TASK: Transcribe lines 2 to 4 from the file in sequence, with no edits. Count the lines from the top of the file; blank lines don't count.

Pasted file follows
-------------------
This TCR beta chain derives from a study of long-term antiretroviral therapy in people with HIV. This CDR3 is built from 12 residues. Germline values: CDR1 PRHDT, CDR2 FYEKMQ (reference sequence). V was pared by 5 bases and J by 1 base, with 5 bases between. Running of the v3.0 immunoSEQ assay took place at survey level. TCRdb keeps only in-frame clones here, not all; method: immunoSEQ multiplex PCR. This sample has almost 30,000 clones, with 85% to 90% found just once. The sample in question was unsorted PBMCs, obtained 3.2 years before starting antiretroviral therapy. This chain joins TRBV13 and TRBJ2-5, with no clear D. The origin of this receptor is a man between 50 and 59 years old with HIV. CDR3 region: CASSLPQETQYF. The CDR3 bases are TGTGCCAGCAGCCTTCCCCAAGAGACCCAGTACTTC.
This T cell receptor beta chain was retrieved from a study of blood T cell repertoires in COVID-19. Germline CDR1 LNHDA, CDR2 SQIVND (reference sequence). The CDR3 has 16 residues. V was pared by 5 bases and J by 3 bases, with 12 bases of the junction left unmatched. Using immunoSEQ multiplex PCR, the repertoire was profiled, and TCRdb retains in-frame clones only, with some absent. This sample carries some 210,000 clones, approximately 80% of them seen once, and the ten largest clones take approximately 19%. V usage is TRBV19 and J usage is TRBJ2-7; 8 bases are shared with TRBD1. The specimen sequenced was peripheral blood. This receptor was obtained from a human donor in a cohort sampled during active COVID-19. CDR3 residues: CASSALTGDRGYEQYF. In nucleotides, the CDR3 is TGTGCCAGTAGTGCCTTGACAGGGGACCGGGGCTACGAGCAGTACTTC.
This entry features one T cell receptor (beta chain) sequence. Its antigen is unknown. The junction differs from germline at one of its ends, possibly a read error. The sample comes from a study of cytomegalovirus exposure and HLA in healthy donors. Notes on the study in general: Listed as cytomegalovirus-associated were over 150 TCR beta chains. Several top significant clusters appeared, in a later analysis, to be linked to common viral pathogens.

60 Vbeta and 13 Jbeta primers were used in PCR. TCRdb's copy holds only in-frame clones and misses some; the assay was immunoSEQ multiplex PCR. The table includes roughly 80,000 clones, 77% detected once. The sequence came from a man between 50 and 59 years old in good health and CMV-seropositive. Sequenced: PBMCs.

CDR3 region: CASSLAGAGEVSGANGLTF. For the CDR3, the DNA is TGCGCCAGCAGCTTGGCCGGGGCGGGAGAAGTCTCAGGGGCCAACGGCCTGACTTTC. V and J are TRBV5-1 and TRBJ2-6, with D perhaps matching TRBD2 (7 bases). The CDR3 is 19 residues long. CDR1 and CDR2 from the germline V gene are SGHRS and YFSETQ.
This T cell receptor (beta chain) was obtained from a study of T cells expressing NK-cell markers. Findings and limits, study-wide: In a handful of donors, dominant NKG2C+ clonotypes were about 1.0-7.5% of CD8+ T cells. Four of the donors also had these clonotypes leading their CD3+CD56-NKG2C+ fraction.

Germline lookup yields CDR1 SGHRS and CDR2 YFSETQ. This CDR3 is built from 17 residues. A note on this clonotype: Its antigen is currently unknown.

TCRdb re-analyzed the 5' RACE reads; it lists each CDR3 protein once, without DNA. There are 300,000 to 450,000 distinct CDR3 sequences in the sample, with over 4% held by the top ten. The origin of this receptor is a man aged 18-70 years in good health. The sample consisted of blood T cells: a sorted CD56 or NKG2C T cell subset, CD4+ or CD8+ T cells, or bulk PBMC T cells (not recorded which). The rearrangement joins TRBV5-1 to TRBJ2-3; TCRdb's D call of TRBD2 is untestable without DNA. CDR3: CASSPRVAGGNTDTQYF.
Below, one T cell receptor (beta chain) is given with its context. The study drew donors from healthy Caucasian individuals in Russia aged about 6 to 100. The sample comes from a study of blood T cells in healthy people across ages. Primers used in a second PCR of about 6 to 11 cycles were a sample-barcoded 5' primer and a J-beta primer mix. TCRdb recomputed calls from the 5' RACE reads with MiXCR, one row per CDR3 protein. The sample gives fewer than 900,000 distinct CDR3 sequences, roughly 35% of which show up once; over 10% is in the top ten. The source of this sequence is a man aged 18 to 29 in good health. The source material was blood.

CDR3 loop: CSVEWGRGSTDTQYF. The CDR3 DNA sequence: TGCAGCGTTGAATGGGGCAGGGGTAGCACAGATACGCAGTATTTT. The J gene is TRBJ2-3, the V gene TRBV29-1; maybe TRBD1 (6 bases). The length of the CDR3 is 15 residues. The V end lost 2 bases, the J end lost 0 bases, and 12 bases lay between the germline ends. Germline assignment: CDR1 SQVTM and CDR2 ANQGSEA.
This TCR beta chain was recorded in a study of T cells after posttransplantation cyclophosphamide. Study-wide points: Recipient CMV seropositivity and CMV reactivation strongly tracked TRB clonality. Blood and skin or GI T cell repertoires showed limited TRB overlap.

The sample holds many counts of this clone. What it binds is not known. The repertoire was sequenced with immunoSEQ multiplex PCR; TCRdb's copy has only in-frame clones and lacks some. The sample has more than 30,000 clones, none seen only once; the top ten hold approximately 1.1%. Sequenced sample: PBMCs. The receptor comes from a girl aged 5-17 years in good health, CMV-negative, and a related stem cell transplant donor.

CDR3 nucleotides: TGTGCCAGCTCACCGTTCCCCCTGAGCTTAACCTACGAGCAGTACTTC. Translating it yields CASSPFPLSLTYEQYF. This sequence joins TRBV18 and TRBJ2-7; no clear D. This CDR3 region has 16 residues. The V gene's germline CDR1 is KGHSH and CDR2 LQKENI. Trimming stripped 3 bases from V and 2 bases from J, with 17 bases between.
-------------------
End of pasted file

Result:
This T cell receptor beta chain was retrieved from a study of blood T cell repertoires in COVID-19. Germline CDR1 LNHDA, CDR2 SQIVND (reference sequence). The CDR3 has 16 residues. V was pared by 5 bases and J by 3 bases, with 12 bases of the junction left unmatched. Using immunoSEQ multiplex PCR, the repertoire was profiled, and TCRdb retains in-frame clones only, with some absent. This sample carries some 210,000 clones, approximately 80% of them seen once, and the ten largest clones take approximately 19%. V usage is TRBV19 and J usage is TRBJ2-7; 8 bases are shared with TRBD1. The specimen sequenced was peripheral blood. This receptor was obtained from a human donor in a cohort sampled during active COVID-19. CDR3 residues: CASSALTGDRGYEQYF. In nucleotides, the CDR3 is TGTGCCAGTAGTGCCTTGACAGGGGACCGGGGCTACGAGCAGTACTTC.
This entry features one T cell receptor (beta chain) sequence. Its antigen is unknown. The junction differs from germline at one of its ends, possibly a read error. The sample comes from a study of cytomegalovirus exposure and HLA in healthy donors. Notes on the study in general: Listed as cytomegalovirus-associated were over 150 TCR beta chains. Several top significant clusters appeared, in a later analysis, to be linked to common viral pathogens.

60 Vbeta and 13 Jbeta primers were used in PCR. TCRdb's copy holds only in-frame clones and misses some; the assay was immunoSEQ multiplex PCR. The table includes roughly 80,000 clones, 77% detected once. The sequence came from a man between 50 and 59 years old in good health and CMV-seropositive. Sequenced: PBMCs.